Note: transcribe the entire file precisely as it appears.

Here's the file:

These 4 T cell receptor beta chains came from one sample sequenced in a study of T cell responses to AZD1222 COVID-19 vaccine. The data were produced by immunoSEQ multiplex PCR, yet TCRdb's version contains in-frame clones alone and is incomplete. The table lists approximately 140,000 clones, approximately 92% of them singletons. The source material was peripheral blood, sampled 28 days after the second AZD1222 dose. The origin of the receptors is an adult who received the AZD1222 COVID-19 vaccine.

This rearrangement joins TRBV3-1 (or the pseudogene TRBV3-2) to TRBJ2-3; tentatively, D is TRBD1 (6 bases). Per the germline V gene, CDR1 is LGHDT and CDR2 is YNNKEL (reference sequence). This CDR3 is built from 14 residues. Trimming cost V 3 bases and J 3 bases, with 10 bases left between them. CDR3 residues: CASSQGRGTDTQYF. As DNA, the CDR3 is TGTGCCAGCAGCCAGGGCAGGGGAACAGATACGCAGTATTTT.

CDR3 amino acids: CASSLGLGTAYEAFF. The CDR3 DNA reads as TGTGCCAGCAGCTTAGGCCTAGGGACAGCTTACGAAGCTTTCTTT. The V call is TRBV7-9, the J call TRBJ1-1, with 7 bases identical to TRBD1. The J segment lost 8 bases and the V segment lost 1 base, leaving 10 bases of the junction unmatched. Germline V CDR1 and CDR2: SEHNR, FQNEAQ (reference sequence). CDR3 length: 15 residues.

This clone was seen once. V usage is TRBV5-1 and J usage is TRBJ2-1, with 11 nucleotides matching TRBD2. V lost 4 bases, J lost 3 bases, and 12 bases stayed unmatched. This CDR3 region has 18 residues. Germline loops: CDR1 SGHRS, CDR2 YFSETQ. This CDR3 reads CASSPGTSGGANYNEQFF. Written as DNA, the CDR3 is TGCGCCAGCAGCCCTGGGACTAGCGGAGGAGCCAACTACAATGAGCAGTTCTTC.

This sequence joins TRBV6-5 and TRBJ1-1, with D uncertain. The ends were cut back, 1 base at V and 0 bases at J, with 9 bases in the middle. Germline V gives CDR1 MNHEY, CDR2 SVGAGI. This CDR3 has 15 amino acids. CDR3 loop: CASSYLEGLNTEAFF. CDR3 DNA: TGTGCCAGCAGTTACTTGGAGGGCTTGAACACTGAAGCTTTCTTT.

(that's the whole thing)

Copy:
These 4 T cell receptor beta chains came from one sample sequenced in a study of T cell responses to AZD1222 COVID-19 vaccine. The data were produced by immunoSEQ multiplex PCR, yet TCRdb's version contains in-frame clones alone and is incomplete. The table lists approximately 140,000 clones, approximately 92% of them singletons. The source material was peripheral blood, sampled 28 days after the second AZD1222 dose. The origin of the receptors is an adult who received the AZD1222 COVID-19 vaccine.

This rearrangement joins TRBV3-1 (or the pseudogene TRBV3-2) to TRBJ2-3; tentatively, D is TRBD1 (6 bases). Per the germline V gene, CDR1 is LGHDT and CDR2 is YNNKEL (reference sequence). This CDR3 is built from 14 residues. Trimming cost V 3 bases and J 3 bases, with 10 bases left between them. CDR3 residues: CASSQGRGTDTQYF. As DNA, the CDR3 is TGTGCCAGCAGCCAGGGCAGGGGAACAGATACGCAGTATTTT.

CDR3 amino acids: CASSLGLGTAYEAFF. The CDR3 DNA reads as TGTGCCAGCAGCTTAGGCCTAGGGACAGCTTACGAAGCTTTCTTT. The V call is TRBV7-9, the J call TRBJ1-1, with 7 bases identical to TRBD1. The J segment lost 8 bases and the V segment lost 1 base, leaving 10 bases of the junction unmatched. Germline V CDR1 and CDR2: SEHNR, FQNEAQ (reference sequence). CDR3 length: 15 residues.

This clone was seen once. V usage is TRBV5-1 and J usage is TRBJ2-1, with 11 nucleotides matching TRBD2. V lost 4 bases, J lost 3 bases, and 12 bases stayed unmatched. This CDR3 region has 18 residues. Germline loops: CDR1 SGHRS, CDR2 YFSETQ. This CDR3 reads CASSPGTSGGANYNEQFF. Written as DNA, the CDR3 is TGCGCCAGCAGCCCTGGGACTAGCGGAGGAGCCAACTACAATGAGCAGTTCTTC.

This sequence joins TRBV6-5 and TRBJ1-1, with D uncertain. The ends were cut back, 1 base at V and 0 bases at J, with 9 bases in the middle. Germline V gives CDR1 MNHEY, CDR2 SVGAGI. This CDR3 has 15 amino acids. CDR3 loop: CASSYLEGLNTEAFF. CDR3 DNA: TGTGCCAGCAGTTACTTGGAGGGCTTGAACACTGAAGCTTTCTTT.